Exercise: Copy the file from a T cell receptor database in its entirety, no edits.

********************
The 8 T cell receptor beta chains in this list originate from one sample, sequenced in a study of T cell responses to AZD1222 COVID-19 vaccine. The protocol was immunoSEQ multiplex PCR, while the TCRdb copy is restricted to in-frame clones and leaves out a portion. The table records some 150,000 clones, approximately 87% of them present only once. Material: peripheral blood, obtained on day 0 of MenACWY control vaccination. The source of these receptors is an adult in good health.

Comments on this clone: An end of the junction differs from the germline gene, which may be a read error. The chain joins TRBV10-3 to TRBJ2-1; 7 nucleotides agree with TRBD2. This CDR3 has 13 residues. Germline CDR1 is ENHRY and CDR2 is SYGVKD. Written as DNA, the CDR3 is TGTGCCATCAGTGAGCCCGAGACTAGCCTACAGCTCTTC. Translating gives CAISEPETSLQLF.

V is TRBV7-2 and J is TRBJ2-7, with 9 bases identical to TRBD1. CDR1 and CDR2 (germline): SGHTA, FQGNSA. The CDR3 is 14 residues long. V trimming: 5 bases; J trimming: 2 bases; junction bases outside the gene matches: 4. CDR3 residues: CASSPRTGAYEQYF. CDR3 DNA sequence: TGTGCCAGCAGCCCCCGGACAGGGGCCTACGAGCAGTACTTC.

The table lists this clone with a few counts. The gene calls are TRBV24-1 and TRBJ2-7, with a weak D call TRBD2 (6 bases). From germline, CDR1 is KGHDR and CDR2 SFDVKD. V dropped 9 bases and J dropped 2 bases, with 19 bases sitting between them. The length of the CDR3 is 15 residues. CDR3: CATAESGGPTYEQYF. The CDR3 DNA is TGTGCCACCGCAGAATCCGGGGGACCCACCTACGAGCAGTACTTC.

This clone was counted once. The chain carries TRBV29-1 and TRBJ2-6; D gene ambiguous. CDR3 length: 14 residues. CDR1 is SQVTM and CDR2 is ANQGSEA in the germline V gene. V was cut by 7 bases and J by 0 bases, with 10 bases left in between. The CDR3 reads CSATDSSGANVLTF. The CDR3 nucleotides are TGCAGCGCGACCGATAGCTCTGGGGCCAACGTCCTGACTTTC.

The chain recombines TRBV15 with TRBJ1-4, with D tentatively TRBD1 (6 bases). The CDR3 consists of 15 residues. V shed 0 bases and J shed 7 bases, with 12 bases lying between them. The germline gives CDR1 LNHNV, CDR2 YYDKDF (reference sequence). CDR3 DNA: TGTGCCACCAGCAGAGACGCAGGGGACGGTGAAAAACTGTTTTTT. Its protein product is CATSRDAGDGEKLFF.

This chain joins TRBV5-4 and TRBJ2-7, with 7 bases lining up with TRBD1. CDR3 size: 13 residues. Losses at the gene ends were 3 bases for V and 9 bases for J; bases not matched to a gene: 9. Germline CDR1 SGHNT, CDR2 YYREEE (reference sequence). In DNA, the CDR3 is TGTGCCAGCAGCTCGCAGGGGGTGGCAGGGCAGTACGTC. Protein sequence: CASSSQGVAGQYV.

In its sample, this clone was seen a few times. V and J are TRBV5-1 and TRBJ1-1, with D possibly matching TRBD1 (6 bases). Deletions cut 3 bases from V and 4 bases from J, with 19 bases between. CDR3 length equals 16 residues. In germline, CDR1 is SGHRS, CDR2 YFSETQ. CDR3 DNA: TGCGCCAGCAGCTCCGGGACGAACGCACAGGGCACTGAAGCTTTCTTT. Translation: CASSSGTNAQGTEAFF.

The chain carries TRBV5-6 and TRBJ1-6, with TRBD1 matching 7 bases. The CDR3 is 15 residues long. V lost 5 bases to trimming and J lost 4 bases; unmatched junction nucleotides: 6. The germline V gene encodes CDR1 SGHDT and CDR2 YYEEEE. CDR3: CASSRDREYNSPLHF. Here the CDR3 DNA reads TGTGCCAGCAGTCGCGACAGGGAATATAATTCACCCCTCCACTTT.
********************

The 8 T cell receptor beta chains in this list originate from one sample, sequenced in a study of T cell responses to AZD1222 COVID-19 vaccine. The protocol was immunoSEQ multiplex PCR, while the TCRdb copy is restricted to in-frame clones and leaves out a portion. The table records some 150,000 clones, approximately 87% of them present only once. Material: peripheral blood, obtained on day 0 of MenACWY control vaccination. The source of these receptors is an adult in good health.

Comments on this clone: An end of the junction differs from the germline gene, which may be a read error. The chain joins TRBV10-3 to TRBJ2-1; 7 nucleotides agree with TRBD2. This CDR3 has 13 residues. Germline CDR1 is ENHRY and CDR2 is SYGVKD. Written as DNA, the CDR3 is TGTGCCATCAGTGAGCCCGAGACTAGCCTACAGCTCTTC. Translating gives CAISEPETSLQLF.

V is TRBV7-2 and J is TRBJ2-7, with 9 bases identical to TRBD1. CDR1 and CDR2 (germline): SGHTA, FQGNSA. The CDR3 is 14 residues long. V trimming: 5 bases; J trimming: 2 bases; junction bases outside the gene matches: 4. CDR3 residues: CASSPRTGAYEQYF. CDR3 DNA sequence: TGTGCCAGCAGCCCCCGGACAGGGGCCTACGAGCAGTACTTC.

The table lists this clone with a few counts. The gene calls are TRBV24-1 and TRBJ2-7, with a weak D call TRBD2 (6 bases). From germline, CDR1 is KGHDR and CDR2 SFDVKD. V dropped 9 bases and J dropped 2 bases, with 19 bases sitting between them. The length of the CDR3 is 15 residues. CDR3: CATAESGGPTYEQYF. The CDR3 DNA is TGTGCCACCGCAGAATCCGGGGGACCCACCTACGAGCAGTACTTC.

This clone was counted once. The chain carries TRBV29-1 and TRBJ2-6; D gene ambiguous. CDR3 length: 14 residues. CDR1 is SQVTM and CDR2 is ANQGSEA in the germline V gene. V was cut by 7 bases and J by 0 bases, with 10 bases left in between. The CDR3 reads CSATDSSGANVLTF. The CDR3 nucleotides are TGCAGCGCGACCGATAGCTCTGGGGCCAACGTCCTGACTTTC.

The chain recombines TRBV15 with TRBJ1-4, with D tentatively TRBD1 (6 bases). The CDR3 consists of 15 residues. V shed 0 bases and J shed 7 bases, with 12 bases lying between them. The germline gives CDR1 LNHNV, CDR2 YYDKDF (reference sequence). CDR3 DNA: TGTGCCACCAGCAGAGACGCAGGGGACGGTGAAAAACTGTTTTTT. Its protein product is CATSRDAGDGEKLFF.

This chain joins TRBV5-4 and TRBJ2-7, with 7 bases lining up with TRBD1. CDR3 size: 13 residues. Losses at the gene ends were 3 bases for V and 9 bases for J; bases not matched to a gene: 9. Germline CDR1 SGHNT, CDR2 YYREEE (reference sequence). In DNA, the CDR3 is TGTGCCAGCAGCTCGCAGGGGGTGGCAGGGCAGTACGTC. Protein sequence: CASSSQGVAGQYV.

In its sample, this clone was seen a few times. V and J are TRBV5-1 and TRBJ1-1, with D possibly matching TRBD1 (6 bases). Deletions cut 3 bases from V and 4 bases from J, with 19 bases between. CDR3 length equals 16 residues. In germline, CDR1 is SGHRS, CDR2 YFSETQ. CDR3 DNA: TGCGCCAGCAGCTCCGGGACGAACGCACAGGGCACTGAAGCTTTCTTT. Translation: CASSSGTNAQGTEAFF.

The chain carries TRBV5-6 and TRBJ1-6, with TRBD1 matching 7 bases. The CDR3 is 15 residues long. V lost 5 bases to trimming and J lost 4 bases; unmatched junction nucleotides: 6. The germline V gene encodes CDR1 SGHDT and CDR2 YYEEEE. CDR3: CASSRDREYNSPLHF. Here the CDR3 DNA reads TGTGCCAGCAGTCGCGACAGGGAATATAATTCACCCCTCCACTTT.